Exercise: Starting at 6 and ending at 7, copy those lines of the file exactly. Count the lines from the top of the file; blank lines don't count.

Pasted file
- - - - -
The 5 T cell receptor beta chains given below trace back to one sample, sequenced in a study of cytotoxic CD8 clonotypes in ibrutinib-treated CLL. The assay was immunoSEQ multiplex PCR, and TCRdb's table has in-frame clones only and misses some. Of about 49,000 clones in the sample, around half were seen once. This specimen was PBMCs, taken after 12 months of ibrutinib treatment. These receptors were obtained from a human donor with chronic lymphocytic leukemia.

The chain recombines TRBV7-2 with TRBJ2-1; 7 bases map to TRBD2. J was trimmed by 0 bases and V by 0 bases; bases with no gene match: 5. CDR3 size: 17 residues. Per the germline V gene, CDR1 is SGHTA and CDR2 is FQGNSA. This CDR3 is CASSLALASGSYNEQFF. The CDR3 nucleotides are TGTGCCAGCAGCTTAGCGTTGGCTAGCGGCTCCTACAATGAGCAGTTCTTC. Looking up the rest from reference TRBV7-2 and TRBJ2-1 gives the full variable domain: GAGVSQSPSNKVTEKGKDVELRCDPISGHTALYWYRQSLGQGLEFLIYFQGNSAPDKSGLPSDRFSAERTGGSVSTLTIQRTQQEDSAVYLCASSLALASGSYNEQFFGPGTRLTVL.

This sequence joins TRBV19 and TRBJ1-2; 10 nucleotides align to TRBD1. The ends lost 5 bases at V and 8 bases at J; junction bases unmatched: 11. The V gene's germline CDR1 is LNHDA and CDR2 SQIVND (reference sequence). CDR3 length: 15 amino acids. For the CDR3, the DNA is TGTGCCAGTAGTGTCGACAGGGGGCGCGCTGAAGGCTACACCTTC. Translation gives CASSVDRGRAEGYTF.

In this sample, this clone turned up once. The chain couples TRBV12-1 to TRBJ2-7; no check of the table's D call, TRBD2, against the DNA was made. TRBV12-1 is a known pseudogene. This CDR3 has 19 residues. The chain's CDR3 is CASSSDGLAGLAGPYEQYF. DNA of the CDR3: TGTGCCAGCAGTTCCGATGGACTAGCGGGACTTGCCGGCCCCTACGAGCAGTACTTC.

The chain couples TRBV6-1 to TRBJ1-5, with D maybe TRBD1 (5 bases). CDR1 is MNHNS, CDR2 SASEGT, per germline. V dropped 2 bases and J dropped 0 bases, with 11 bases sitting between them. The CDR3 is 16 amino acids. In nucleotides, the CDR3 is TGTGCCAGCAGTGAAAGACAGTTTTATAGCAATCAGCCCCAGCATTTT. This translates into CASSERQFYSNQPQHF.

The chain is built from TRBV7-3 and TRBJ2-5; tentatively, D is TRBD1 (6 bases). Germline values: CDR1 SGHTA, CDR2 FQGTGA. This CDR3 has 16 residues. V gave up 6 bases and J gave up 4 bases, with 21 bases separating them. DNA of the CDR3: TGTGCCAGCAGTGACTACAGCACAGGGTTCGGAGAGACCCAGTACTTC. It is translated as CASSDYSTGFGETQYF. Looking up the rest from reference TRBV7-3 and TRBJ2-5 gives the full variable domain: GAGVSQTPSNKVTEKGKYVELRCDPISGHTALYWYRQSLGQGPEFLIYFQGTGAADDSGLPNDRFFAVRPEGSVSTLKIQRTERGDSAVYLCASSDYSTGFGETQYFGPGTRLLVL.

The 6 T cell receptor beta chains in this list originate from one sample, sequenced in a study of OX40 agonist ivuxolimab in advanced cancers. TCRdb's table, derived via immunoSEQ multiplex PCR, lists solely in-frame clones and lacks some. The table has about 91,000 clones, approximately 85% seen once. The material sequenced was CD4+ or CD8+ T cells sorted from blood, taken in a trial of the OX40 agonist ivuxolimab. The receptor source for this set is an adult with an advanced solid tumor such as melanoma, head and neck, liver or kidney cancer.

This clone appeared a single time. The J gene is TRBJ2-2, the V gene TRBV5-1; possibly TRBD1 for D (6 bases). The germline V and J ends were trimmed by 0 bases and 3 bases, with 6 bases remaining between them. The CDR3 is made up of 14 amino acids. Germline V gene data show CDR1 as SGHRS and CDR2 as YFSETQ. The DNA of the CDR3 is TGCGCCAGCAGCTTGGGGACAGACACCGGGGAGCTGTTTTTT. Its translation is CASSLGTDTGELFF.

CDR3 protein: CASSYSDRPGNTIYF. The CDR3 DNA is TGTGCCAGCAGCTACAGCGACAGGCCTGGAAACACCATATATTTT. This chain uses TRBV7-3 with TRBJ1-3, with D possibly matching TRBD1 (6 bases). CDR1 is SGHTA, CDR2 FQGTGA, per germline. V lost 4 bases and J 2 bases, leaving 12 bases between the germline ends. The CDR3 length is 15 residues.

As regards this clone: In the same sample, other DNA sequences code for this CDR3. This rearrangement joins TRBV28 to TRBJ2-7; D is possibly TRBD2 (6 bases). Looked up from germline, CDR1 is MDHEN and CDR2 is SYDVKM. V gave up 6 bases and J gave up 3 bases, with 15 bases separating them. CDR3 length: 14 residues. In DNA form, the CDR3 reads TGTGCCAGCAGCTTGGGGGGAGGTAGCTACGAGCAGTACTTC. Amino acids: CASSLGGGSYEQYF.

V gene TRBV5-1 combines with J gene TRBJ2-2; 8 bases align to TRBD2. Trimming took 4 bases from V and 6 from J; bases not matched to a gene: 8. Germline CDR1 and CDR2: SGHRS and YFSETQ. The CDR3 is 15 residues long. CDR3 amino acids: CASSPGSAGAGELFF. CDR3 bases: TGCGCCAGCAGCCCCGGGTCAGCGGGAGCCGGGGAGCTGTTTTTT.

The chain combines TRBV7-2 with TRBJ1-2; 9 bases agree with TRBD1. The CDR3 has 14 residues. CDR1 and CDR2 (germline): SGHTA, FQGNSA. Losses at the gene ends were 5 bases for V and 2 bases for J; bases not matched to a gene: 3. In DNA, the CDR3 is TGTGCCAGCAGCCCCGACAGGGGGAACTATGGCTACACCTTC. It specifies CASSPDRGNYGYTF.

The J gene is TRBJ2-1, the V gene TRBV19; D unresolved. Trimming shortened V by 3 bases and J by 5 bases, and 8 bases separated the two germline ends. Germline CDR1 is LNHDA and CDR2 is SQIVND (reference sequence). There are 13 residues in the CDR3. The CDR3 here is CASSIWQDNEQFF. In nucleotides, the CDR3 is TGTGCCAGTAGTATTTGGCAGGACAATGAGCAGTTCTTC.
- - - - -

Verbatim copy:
The chain is built from TRBV7-3 and TRBJ2-5; tentatively, D is TRBD1 (6 bases). Germline values: CDR1 SGHTA, CDR2 FQGTGA. This CDR3 has 16 residues. V gave up 6 bases and J gave up 4 bases, with 21 bases separating them. DNA of the CDR3: TGTGCCAGCAGTGACTACAGCACAGGGTTCGGAGAGACCCAGTACTTC. It is translated as CASSDYSTGFGETQYF. Looking up the rest from reference TRBV7-3 and TRBJ2-5 gives the full variable domain: GAGVSQTPSNKVTEKGKYVELRCDPISGHTALYWYRQSLGQGPEFLIYFQGTGAADDSGLPNDRFFAVRPEGSVSTLKIQRTERGDSAVYLCASSDYSTGFGETQYFGPGTRLLVL.

The 6 T cell receptor beta chains in this list originate from one sample, sequenced in a study of OX40 agonist ivuxolimab in advanced cancers. TCRdb's table, derived via immunoSEQ multiplex PCR, lists solely in-frame clones and lacks some. The table has about 91,000 clones, approximately 85% seen once. The material sequenced was CD4+ or CD8+ T cells sorted from blood, taken in a trial of the OX40 agonist ivuxolimab. The receptor source for this set is an adult with an advanced solid tumor such as melanoma, head and neck, liver or kidney cancer.